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The University of Southampton

CHEM3040 Macrocyclic and Bio-inorganic Chemistry

Module Overview

Aims and Objectives

Learning Outcomes

Learning Outcomes

Having successfully completed this module you will be able to:

  • Be able to provide a sound basis for the macrocyclic effect in terms of both kinetic and thermodynamic considerations, and link this closely to the potential and actual applications of macrocyclic systems in a range of domains, including a detailed understanding of the key factors influencing the design of macrocyclic frameworks suitable for the selective extraction of particular metal ions (s-block, p-block and 1st row d-block).
  • Demonstrate detailed appreciation of the challenges and solutions associated with the successful preparation of macrocycles with a range of donor atom types (O, N, S, Se, P) and their complexes, as well as developing the necessary skills in analysing and interpreting spectroscopic and analytical data on these systems, so that previously unseen examples and/or reaction schemes may be correctly identified and rationalised.
  • Demonstrate an appreciation of how and why macrocyclic ligands can support coordination of metal ions in unusual oxidation states, how to optimise these characteristics for particular metals and their development towards electrocatalysis.
  • Describe in detail how metal ions are important in biological processes and why the coordination environment around the metal centre plays a crucial role in its function.
  • Describe how metals can be utilised in medical applications from both a therapeutic and diagnostic perspective.


The special properties of macrocyclic ligands are described together with issues surrounding their syntheses. The applications of macrocycles and their complexes in selective metal ion extraction, catalysis and in biological systems are highlighted, together with their particular ability to stabilise uncommon metal oxidation states. The role that metal ions play in biological systems will be discussed. With an emphasis on ion transport and storage, biological metal redox processes, the role metals play in enzymes and how metal compounds are utilised in medicine.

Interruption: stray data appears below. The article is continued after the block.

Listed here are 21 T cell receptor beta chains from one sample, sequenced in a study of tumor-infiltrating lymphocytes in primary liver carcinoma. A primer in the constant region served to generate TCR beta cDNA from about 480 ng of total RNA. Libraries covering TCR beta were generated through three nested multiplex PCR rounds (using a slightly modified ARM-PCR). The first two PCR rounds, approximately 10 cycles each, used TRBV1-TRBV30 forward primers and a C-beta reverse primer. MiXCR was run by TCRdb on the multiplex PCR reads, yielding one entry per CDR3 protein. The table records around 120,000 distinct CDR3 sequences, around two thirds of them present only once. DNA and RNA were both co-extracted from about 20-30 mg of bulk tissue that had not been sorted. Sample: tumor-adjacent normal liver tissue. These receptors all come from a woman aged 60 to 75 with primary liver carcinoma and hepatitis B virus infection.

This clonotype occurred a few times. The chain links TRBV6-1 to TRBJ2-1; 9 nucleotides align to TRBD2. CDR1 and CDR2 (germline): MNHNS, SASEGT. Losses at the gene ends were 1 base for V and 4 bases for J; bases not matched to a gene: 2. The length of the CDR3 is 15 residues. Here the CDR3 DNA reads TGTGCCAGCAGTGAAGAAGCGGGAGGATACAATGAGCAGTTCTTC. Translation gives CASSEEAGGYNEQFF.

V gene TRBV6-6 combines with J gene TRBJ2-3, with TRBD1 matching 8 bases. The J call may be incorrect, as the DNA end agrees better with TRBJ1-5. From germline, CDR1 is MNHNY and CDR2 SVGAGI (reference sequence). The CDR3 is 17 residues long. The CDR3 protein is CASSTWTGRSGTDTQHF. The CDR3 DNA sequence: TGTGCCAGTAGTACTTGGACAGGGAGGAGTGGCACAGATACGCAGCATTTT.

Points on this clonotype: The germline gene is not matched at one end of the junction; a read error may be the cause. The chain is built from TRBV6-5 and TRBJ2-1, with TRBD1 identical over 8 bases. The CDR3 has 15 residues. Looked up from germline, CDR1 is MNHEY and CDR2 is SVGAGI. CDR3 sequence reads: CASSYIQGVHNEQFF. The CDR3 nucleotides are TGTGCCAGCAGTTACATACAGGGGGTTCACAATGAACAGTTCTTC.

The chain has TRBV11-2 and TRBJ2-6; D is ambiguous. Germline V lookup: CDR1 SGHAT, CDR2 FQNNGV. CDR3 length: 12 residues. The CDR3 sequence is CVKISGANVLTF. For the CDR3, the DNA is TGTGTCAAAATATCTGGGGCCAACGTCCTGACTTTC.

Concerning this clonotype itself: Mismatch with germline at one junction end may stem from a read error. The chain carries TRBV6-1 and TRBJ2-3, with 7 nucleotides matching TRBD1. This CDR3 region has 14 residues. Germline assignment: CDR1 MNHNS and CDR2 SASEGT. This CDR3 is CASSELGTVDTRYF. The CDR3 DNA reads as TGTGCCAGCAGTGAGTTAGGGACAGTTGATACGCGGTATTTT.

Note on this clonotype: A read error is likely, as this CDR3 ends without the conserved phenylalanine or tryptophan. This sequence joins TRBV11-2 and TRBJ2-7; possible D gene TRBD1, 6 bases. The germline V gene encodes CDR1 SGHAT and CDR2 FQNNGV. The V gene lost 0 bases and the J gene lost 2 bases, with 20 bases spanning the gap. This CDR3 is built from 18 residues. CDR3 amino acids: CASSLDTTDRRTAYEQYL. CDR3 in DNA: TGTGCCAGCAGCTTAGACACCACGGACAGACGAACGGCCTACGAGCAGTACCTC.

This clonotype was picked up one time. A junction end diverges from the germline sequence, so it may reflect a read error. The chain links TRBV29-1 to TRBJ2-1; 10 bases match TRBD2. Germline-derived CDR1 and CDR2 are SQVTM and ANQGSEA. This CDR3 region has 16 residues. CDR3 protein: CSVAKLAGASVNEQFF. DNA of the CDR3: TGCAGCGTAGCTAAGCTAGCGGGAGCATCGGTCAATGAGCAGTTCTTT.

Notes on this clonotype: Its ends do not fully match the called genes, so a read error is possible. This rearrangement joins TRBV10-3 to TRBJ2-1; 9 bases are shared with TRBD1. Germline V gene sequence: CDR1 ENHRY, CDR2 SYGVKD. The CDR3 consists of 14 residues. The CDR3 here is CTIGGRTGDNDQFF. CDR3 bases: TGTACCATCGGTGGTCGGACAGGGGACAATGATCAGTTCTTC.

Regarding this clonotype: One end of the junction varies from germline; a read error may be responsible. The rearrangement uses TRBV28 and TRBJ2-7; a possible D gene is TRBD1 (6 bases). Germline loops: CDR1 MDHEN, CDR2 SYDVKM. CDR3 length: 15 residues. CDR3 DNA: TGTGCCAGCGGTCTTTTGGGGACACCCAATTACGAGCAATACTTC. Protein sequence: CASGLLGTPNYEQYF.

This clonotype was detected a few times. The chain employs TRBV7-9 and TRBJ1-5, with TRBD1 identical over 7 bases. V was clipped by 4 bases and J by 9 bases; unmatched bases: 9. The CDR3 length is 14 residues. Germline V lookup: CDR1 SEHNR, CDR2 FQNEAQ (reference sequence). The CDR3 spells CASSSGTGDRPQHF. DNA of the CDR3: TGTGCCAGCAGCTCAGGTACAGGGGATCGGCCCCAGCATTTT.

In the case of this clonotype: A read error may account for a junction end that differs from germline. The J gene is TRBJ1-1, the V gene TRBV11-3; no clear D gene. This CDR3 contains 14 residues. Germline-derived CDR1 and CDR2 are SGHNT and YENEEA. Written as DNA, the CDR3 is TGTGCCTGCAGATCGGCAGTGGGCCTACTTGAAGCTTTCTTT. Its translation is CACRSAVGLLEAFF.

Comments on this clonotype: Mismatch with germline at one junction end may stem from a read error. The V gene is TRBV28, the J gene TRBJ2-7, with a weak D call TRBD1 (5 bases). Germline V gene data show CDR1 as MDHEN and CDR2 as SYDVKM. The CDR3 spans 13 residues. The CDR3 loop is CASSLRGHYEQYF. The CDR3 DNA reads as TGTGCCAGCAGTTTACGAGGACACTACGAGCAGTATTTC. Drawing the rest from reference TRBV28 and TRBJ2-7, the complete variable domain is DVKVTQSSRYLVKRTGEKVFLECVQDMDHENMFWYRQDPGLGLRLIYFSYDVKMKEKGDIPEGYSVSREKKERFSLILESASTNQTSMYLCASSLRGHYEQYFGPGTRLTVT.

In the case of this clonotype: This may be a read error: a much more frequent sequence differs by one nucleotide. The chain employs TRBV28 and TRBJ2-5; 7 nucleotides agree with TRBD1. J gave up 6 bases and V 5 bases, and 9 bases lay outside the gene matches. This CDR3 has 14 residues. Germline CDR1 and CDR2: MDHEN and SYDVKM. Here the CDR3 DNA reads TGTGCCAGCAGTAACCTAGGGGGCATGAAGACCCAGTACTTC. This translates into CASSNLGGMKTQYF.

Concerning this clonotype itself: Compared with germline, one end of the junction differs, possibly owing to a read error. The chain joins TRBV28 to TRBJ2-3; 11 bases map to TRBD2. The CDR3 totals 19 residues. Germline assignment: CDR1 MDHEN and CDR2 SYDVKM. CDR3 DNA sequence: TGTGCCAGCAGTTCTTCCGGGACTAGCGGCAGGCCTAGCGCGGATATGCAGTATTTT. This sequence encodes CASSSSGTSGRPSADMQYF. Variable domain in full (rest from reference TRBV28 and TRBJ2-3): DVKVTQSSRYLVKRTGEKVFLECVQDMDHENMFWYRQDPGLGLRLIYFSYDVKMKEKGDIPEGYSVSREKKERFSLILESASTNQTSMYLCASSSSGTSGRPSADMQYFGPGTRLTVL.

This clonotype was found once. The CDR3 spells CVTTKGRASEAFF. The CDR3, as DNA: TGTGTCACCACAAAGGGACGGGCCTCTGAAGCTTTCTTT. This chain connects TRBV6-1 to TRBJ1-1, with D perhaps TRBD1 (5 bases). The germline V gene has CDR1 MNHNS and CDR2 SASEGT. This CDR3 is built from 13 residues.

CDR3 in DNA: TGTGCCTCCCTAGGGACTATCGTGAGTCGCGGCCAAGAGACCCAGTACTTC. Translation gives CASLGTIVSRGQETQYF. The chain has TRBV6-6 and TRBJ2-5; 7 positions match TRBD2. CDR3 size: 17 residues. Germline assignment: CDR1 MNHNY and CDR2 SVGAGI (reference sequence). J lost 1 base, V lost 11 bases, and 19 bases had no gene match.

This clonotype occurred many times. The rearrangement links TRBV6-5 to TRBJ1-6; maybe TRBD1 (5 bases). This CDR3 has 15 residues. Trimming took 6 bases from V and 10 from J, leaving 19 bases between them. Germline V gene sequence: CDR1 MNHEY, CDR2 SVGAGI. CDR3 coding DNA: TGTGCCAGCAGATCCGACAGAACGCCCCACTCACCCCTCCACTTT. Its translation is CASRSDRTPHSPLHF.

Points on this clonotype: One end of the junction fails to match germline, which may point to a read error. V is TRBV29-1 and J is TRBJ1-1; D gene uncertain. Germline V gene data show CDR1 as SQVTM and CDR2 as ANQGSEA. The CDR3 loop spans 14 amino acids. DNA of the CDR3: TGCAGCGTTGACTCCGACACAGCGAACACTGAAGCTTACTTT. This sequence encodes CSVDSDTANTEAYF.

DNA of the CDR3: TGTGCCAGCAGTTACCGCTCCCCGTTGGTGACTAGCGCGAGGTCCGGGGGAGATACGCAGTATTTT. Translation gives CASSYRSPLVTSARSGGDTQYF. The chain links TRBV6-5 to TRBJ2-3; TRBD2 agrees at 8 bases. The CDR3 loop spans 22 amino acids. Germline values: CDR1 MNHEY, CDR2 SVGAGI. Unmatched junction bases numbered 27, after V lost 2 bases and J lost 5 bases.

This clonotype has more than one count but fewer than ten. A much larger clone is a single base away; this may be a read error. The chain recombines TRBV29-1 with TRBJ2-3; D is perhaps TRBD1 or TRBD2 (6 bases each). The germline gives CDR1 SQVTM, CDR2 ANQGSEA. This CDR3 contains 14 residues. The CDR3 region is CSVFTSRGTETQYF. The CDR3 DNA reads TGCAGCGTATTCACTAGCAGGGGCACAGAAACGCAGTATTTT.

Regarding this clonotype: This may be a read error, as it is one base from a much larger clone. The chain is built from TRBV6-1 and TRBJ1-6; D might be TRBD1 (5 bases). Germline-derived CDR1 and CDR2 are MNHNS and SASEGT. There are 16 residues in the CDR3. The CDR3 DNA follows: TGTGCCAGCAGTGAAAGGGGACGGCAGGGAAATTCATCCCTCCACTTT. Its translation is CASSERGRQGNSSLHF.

Learning and Teaching

Teaching and learning methods

Teaching: Lectures, workshops Learning: consolidation of lecture notes, with reading around the topics to develop further detail; tackling problem questions in workshops, etc.

Preparation for scheduled sessions40
Practical classes and workshops2
Practical classes and workshops4
Follow-up work54
Total study time150

Resources & Reading list

J. C. Dabrowiak (2009). Metals in Medicine. 

J. A. McCleverty and T. J. Meyer (2004). Thioether, Selenoether and Telluroether Macrocycles. Comprehensive Coordination Chemistry II. ,1 , pp. 399.

E.C. Constable (1999). The Coordination Chemistry of Macrocyclic Compounds. 

J. A. McCleverty and T. J. Meyer (2004). Phosphine and Arsine Macrocycles. Comprehensive Coordination Chemistry II. ,1 , pp. 475.

L.F. Lindoy (1989). The Chemistry of Macrocyclic Ligand Complexes. 

D. E. Fenton (1995). Biocoordination Chemistry. 

S. Faulkner and N. Long (2011). Radiopharmaceuticals for Imaging and Therapy. Dalton Trans.. ,40 , pp. 6067.

P.C. Wilkins and R.G. Wilkins (1997). Inorganic Chemistry in Biology. 

R. K. Zalups, D. J. Koropatnick (2010). Cellular and Molecular Biology of Metals. 

L.F. Lindoy, G.V. Meehan, I.M. Vasilescu, H.J. Kim, J.-E. Lee, S.S. Lee (2010). Transition and post-transition metal ion chemistry of dibenzo-substituted, mixed-donor macrocycles incorporating five donor atoms. Coord Chem. Rev.. ,254 , pp. 1713.

T. Johnstone, K. Suntharalingam, and S. J. Lippard (2016). The Next Generation of Platinum Drugs: Targeted Pt(II) Agents, Nanoparticle Delivery, and Pt(IV) Prodrugs. Chem. Rev.. ,116  , pp. 3436.



MethodPercentage contribution
Coursework 10%
Final Assessment   (2 hours) 90%


MethodPercentage contribution
Coursework marks carried forward 10%
Final Assessment  90%

Repeat Information

Repeat type: Internal & External

Linked modules

Pre-requisite: CHEM2016

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